Wicking Layers are really worth it when it’s cold

One of the drawbacks of being a stick-insect-type cyclist, is that the as the temperature dips, you really notice your lack of insulation. I’m not going to complain too much about it. After all, I don’t think there are too many cyclists who would ask for a few kgs of fat, just so they feel a bit warmer in the middle of the winter.

michelin man bicycle

But, it does mean that when the temperature dips close to zero, I leave the house, feeling a little bit like the Michelin man. Last Saturday I counted a record ten layers of thermal under-vest, thermal jackets, and a few random summer cycle jerseys thrown in just for good measure.

The crazy thing is I don’t really have a good thermal jacket. I have a thin thermal fleece from Impsport, but it doesn’t counteract much of the cold. Instead, I go for the layered approach, putting on tightest fitting first and finishing with those with have stretched over the years.

A drawback of all this layered approach is that it feels really tight around the arm pits and shoulders – all those 10 layers (plus 2 bib tights) start to make movement a little uncomfortable.

Because of this, I thought I was being really clever by taking an old T-shirt and cutting off the arms (like picture below).
T Shirt no arms

But, I found this T-Shirt really does have a drawback – it holds onto sweat like anything. At the start of a five hour ride on Saturday (5 degrees), I got very sweaty after 30 minutes. I noticed there was a lot of sweat trapped in my clothes.  It felt uncomfortable all the way to Stow on the Wold. When I turned home away from the headwind, it felt better. But, it’s not nice having a feel of cold sweat trapped under your clothes.

When I got home, I noticed all those expensive wicking layers, were relatively dry. But, this old T-shirt was as wet as the insides of my water bottle.

Cheap and cheerful isn’t always good. Now I have to just bring myself to cut arms off some expensive wicking layers or buy a proper thermal jacket.

Well, after that rather unpleasant experience of feeling wet and cold, I spent a lot of the rider repeating the mantra ‘merino wool underlayer’ They say hungry people fantasise about food. A wet and cold cyclist can’t help but think of the magical properties of merino wool.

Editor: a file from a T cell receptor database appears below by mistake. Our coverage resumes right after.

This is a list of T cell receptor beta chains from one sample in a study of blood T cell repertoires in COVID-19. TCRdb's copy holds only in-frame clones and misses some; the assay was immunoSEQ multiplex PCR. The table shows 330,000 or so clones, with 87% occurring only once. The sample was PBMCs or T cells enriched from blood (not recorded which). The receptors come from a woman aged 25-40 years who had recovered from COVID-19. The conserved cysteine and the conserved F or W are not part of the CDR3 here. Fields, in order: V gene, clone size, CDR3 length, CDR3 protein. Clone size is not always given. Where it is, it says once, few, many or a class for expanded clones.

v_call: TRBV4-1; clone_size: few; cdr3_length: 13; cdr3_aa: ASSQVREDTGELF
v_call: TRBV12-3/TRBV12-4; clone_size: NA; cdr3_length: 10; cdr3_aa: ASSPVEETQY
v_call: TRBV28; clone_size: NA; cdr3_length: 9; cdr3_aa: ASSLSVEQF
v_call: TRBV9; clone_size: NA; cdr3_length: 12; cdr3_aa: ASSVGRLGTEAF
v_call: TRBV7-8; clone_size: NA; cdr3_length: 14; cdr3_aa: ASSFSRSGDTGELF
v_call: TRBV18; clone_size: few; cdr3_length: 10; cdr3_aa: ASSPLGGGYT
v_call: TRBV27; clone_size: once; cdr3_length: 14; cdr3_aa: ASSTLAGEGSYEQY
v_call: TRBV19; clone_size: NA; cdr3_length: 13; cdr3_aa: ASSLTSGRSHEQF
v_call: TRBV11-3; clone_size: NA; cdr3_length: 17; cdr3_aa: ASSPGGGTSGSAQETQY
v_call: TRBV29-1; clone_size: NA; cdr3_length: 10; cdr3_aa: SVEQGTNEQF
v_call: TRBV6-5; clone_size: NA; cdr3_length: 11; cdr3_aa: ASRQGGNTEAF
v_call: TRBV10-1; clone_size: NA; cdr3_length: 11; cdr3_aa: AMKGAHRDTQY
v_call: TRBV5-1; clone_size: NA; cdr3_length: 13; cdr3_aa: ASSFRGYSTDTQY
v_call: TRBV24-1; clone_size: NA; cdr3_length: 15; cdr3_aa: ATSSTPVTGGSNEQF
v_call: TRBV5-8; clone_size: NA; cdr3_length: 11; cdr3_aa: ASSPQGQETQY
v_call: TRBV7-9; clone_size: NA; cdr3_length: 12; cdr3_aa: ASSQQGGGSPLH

(note to any relatives who might read this blog and are wondering what to get my for Christmas. These dhb merino wool underlayers would make a super Christmas present (size L or M)   – Really any cyclist wouldn’t mind another good thermal under-layer.

The cheap and cheerful cut down t-shirt is in the bin. It did more harm than good.

November Record

November was a kind of personal record for biggest monthly mileage total ever.  It feels a bit strange doing so much cycling at this time of the year, which is probably the ideal time to take a break. There’s no real immediate target of the cycling, just something to do as much as anything.



439 km for week ending Dec 1st, including a few hours on the rollers.


2 Responses to Wicking Layers are really worth it when it’s cold

  1. Paul Jakma December 7, 2012 at 1:18 am #

    One word: wool


  1. What to Wear? – The Voice of Experience - December 19, 2012

    [...] I get that this has to be approached with layering in mind, but honestly I have zero experience with this. Just when I think I have an idea of what I need to get/wear, I read something like this: Wicking layers are really worth it when it's cold [...]

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